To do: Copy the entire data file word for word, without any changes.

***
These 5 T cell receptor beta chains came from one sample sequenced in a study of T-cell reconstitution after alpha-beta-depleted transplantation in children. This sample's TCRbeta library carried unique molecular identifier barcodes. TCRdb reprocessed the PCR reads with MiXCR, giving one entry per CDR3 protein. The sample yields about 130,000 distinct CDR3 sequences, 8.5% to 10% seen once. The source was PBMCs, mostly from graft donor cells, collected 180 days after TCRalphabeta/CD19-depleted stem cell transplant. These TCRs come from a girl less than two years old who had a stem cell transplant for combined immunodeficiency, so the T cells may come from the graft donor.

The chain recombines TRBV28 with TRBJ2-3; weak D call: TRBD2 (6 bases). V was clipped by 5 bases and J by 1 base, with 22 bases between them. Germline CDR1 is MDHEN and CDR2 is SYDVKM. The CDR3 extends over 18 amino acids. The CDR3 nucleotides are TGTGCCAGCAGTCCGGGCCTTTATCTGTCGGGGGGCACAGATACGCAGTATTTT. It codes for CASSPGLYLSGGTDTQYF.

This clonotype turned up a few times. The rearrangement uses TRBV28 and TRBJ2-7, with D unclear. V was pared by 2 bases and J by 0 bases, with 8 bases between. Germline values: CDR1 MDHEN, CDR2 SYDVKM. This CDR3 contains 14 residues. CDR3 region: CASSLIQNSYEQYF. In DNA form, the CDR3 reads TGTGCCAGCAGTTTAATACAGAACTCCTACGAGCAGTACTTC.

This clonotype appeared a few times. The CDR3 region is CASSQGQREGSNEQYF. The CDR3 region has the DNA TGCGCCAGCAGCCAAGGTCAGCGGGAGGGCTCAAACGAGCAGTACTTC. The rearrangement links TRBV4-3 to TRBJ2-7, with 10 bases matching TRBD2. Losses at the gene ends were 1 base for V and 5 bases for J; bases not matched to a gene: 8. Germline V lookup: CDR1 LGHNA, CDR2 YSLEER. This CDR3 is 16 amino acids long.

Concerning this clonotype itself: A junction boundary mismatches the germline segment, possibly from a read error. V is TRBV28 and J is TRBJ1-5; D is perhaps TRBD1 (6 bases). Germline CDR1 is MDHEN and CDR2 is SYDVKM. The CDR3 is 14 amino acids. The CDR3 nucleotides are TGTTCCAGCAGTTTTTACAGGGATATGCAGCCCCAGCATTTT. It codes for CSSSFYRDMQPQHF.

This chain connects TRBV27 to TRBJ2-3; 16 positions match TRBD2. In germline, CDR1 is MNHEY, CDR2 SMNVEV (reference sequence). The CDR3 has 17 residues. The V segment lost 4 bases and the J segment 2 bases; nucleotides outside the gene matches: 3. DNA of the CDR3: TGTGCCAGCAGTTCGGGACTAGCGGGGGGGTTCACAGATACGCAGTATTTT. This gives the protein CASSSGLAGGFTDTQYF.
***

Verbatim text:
These 5 T cell receptor beta chains came from one sample sequenced in a study of T-cell reconstitution after alpha-beta-depleted transplantation in children. This sample's TCRbeta library carried unique molecular identifier barcodes. TCRdb reprocessed the PCR reads with MiXCR, giving one entry per CDR3 protein. The sample yields about 130,000 distinct CDR3 sequences, 8.5% to 10% seen once. The source was PBMCs, mostly from graft donor cells, collected 180 days after TCRalphabeta/CD19-depleted stem cell transplant. These TCRs come from a girl less than two years old who had a stem cell transplant for combined immunodeficiency, so the T cells may come from the graft donor.

The chain recombines TRBV28 with TRBJ2-3; weak D call: TRBD2 (6 bases). V was clipped by 5 bases and J by 1 base, with 22 bases between them. Germline CDR1 is MDHEN and CDR2 is SYDVKM. The CDR3 extends over 18 amino acids. The CDR3 nucleotides are TGTGCCAGCAGTCCGGGCCTTTATCTGTCGGGGGGCACAGATACGCAGTATTTT. It codes for CASSPGLYLSGGTDTQYF.

This clonotype turned up a few times. The rearrangement uses TRBV28 and TRBJ2-7, with D unclear. V was pared by 2 bases and J by 0 bases, with 8 bases between. Germline values: CDR1 MDHEN, CDR2 SYDVKM. This CDR3 contains 14 residues. CDR3 region: CASSLIQNSYEQYF. In DNA form, the CDR3 reads TGTGCCAGCAGTTTAATACAGAACTCCTACGAGCAGTACTTC.

This clonotype appeared a few times. The CDR3 region is CASSQGQREGSNEQYF. The CDR3 region has the DNA TGCGCCAGCAGCCAAGGTCAGCGGGAGGGCTCAAACGAGCAGTACTTC. The rearrangement links TRBV4-3 to TRBJ2-7, with 10 bases matching TRBD2. Losses at the gene ends were 1 base for V and 5 bases for J; bases not matched to a gene: 8. Germline V lookup: CDR1 LGHNA, CDR2 YSLEER. This CDR3 is 16 amino acids long.

Concerning this clonotype itself: A junction boundary mismatches the germline segment, possibly from a read error. V is TRBV28 and J is TRBJ1-5; D is perhaps TRBD1 (6 bases). Germline CDR1 is MDHEN and CDR2 is SYDVKM. The CDR3 is 14 amino acids. The CDR3 nucleotides are TGTTCCAGCAGTTTTTACAGGGATATGCAGCCCCAGCATTTT. It codes for CSSSFYRDMQPQHF.

This chain connects TRBV27 to TRBJ2-3; 16 positions match TRBD2. In germline, CDR1 is MNHEY, CDR2 SMNVEV (reference sequence). The CDR3 has 17 residues. The V segment lost 4 bases and the J segment 2 bases; nucleotides outside the gene matches: 3. DNA of the CDR3: TGTGCCAGCAGTTCGGGACTAGCGGGGGGGTTCACAGATACGCAGTATTTT. This gives the protein CASSSGLAGGFTDTQYF.